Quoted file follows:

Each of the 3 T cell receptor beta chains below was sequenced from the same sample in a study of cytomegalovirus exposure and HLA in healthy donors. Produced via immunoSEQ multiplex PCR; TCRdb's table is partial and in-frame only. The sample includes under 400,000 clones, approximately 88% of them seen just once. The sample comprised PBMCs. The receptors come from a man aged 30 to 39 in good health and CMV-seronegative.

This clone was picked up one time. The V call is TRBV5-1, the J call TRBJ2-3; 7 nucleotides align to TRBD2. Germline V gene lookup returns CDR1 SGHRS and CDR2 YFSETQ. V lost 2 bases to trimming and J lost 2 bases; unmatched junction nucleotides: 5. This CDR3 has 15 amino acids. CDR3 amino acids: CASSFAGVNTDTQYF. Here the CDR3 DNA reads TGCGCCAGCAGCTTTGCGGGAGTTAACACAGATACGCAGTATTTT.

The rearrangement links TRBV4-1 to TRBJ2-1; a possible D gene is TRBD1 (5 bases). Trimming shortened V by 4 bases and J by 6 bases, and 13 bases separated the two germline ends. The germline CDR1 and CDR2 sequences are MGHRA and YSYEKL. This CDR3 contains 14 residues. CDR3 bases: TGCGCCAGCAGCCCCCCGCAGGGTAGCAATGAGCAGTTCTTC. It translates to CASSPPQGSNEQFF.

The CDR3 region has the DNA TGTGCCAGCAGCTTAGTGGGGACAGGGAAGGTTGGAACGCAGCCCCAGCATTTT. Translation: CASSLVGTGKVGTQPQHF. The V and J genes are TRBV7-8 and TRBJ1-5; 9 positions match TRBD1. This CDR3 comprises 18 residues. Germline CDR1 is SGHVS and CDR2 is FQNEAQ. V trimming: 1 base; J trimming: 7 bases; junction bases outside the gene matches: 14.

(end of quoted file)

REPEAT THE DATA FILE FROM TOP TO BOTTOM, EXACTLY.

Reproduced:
Each of the 3 T cell receptor beta chains below was sequenced from the same sample in a study of cytomegalovirus exposure and HLA in healthy donors. Produced via immunoSEQ multiplex PCR; TCRdb's table is partial and in-frame only. The sample includes under 400,000 clones, approximately 88% of them seen just once. The sample comprised PBMCs. The receptors come from a man aged 30 to 39 in good health and CMV-seronegative.

This clone was picked up one time. The V call is TRBV5-1, the J call TRBJ2-3; 7 nucleotides align to TRBD2. Germline V gene lookup returns CDR1 SGHRS and CDR2 YFSETQ. V lost 2 bases to trimming and J lost 2 bases; unmatched junction nucleotides: 5. This CDR3 has 15 amino acids. CDR3 amino acids: CASSFAGVNTDTQYF. Here the CDR3 DNA reads TGCGCCAGCAGCTTTGCGGGAGTTAACACAGATACGCAGTATTTT.

The rearrangement links TRBV4-1 to TRBJ2-1; a possible D gene is TRBD1 (5 bases). Trimming shortened V by 4 bases and J by 6 bases, and 13 bases separated the two germline ends. The germline CDR1 and CDR2 sequences are MGHRA and YSYEKL. This CDR3 contains 14 residues. CDR3 bases: TGCGCCAGCAGCCCCCCGCAGGGTAGCAATGAGCAGTTCTTC. It translates to CASSPPQGSNEQFF.

The CDR3 region has the DNA TGTGCCAGCAGCTTAGTGGGGACAGGGAAGGTTGGAACGCAGCCCCAGCATTTT. Translation: CASSLVGTGKVGTQPQHF. The V and J genes are TRBV7-8 and TRBJ1-5; 9 positions match TRBD1. This CDR3 comprises 18 residues. Germline CDR1 is SGHVS and CDR2 is FQNEAQ. V trimming: 1 base; J trimming: 7 bases; junction bases outside the gene matches: 14.